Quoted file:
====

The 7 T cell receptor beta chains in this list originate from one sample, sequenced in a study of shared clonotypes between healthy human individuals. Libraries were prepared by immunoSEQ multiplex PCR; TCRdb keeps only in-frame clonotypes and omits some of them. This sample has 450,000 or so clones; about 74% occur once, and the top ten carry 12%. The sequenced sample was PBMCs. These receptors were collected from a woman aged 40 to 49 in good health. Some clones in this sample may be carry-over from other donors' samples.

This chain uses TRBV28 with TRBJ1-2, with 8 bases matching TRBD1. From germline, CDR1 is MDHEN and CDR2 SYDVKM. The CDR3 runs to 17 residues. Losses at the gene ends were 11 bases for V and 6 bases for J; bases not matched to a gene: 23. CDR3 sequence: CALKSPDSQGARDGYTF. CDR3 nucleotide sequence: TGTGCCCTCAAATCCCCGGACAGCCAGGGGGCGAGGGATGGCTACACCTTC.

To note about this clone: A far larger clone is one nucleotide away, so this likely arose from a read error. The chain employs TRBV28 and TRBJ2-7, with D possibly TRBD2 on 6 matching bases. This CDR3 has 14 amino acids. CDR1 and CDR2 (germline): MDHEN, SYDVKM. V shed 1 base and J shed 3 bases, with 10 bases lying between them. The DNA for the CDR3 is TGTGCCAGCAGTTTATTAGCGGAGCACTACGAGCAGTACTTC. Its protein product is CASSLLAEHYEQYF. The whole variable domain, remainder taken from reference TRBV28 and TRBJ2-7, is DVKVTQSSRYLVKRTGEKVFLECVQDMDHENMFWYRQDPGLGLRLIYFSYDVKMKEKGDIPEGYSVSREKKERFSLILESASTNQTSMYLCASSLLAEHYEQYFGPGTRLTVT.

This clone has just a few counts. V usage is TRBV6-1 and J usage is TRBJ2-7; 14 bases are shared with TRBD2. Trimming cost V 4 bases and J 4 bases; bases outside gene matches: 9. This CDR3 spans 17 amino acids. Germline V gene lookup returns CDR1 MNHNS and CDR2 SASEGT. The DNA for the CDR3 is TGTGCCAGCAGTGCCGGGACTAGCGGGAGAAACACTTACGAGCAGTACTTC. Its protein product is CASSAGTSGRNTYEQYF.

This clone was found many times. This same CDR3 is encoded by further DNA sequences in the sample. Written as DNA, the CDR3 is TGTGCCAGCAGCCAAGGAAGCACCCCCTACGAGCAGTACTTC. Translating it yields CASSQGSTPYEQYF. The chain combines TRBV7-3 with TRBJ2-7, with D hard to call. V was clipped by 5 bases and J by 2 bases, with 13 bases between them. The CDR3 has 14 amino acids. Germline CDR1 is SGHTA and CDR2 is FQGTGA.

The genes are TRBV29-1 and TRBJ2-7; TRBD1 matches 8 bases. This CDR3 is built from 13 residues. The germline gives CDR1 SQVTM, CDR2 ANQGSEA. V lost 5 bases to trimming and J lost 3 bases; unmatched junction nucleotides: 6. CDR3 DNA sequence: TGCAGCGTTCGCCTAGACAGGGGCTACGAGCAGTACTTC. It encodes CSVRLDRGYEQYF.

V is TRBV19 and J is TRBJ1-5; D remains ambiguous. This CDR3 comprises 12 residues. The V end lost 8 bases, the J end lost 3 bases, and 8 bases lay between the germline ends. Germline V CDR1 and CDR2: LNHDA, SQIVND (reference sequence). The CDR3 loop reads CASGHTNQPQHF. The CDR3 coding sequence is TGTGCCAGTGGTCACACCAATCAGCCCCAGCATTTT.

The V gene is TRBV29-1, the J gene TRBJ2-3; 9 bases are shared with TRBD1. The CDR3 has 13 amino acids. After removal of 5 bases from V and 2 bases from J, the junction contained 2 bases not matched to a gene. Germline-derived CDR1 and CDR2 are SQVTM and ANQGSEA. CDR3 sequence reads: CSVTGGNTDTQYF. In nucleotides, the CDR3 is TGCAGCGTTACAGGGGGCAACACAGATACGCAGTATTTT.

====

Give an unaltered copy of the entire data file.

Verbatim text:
The 7 T cell receptor beta chains in this list originate from one sample, sequenced in a study of shared clonotypes between healthy human individuals. Libraries were prepared by immunoSEQ multiplex PCR; TCRdb keeps only in-frame clonotypes and omits some of them. This sample has 450,000 or so clones; about 74% occur once, and the top ten carry 12%. The sequenced sample was PBMCs. These receptors were collected from a woman aged 40 to 49 in good health. Some clones in this sample may be carry-over from other donors' samples.

This chain uses TRBV28 with TRBJ1-2, with 8 bases matching TRBD1. From germline, CDR1 is MDHEN and CDR2 SYDVKM. The CDR3 runs to 17 residues. Losses at the gene ends were 11 bases for V and 6 bases for J; bases not matched to a gene: 23. CDR3 sequence: CALKSPDSQGARDGYTF. CDR3 nucleotide sequence: TGTGCCCTCAAATCCCCGGACAGCCAGGGGGCGAGGGATGGCTACACCTTC.

To note about this clone: A far larger clone is one nucleotide away, so this likely arose from a read error. The chain employs TRBV28 and TRBJ2-7, with D possibly TRBD2 on 6 matching bases. This CDR3 has 14 amino acids. CDR1 and CDR2 (germline): MDHEN, SYDVKM. V shed 1 base and J shed 3 bases, with 10 bases lying between them. The DNA for the CDR3 is TGTGCCAGCAGTTTATTAGCGGAGCACTACGAGCAGTACTTC. Its protein product is CASSLLAEHYEQYF. The whole variable domain, remainder taken from reference TRBV28 and TRBJ2-7, is DVKVTQSSRYLVKRTGEKVFLECVQDMDHENMFWYRQDPGLGLRLIYFSYDVKMKEKGDIPEGYSVSREKKERFSLILESASTNQTSMYLCASSLLAEHYEQYFGPGTRLTVT.

This clone has just a few counts. V usage is TRBV6-1 and J usage is TRBJ2-7; 14 bases are shared with TRBD2. Trimming cost V 4 bases and J 4 bases; bases outside gene matches: 9. This CDR3 spans 17 amino acids. Germline V gene lookup returns CDR1 MNHNS and CDR2 SASEGT. The DNA for the CDR3 is TGTGCCAGCAGTGCCGGGACTAGCGGGAGAAACACTTACGAGCAGTACTTC. Its protein product is CASSAGTSGRNTYEQYF.

This clone was found many times. This same CDR3 is encoded by further DNA sequences in the sample. Written as DNA, the CDR3 is TGTGCCAGCAGCCAAGGAAGCACCCCCTACGAGCAGTACTTC. Translating it yields CASSQGSTPYEQYF. The chain combines TRBV7-3 with TRBJ2-7, with D hard to call. V was clipped by 5 bases and J by 2 bases, with 13 bases between them. The CDR3 has 14 amino acids. Germline CDR1 is SGHTA and CDR2 is FQGTGA.

The genes are TRBV29-1 and TRBJ2-7; TRBD1 matches 8 bases. This CDR3 is built from 13 residues. The germline gives CDR1 SQVTM, CDR2 ANQGSEA. V lost 5 bases to trimming and J lost 3 bases; unmatched junction nucleotides: 6. CDR3 DNA sequence: TGCAGCGTTCGCCTAGACAGGGGCTACGAGCAGTACTTC. It encodes CSVRLDRGYEQYF.

V is TRBV19 and J is TRBJ1-5; D remains ambiguous. This CDR3 comprises 12 residues. The V end lost 8 bases, the J end lost 3 bases, and 8 bases lay between the germline ends. Germline V CDR1 and CDR2: LNHDA, SQIVND (reference sequence). The CDR3 loop reads CASGHTNQPQHF. The CDR3 coding sequence is TGTGCCAGTGGTCACACCAATCAGCCCCAGCATTTT.

The V gene is TRBV29-1, the J gene TRBJ2-3; 9 bases are shared with TRBD1. The CDR3 has 13 amino acids. After removal of 5 bases from V and 2 bases from J, the junction contained 2 bases not matched to a gene. Germline-derived CDR1 and CDR2 are SQVTM and ANQGSEA. CDR3 sequence reads: CSVTGGNTDTQYF. In nucleotides, the CDR3 is TGCAGCGTTACAGGGGGCAACACAGATACGCAGTATTTT.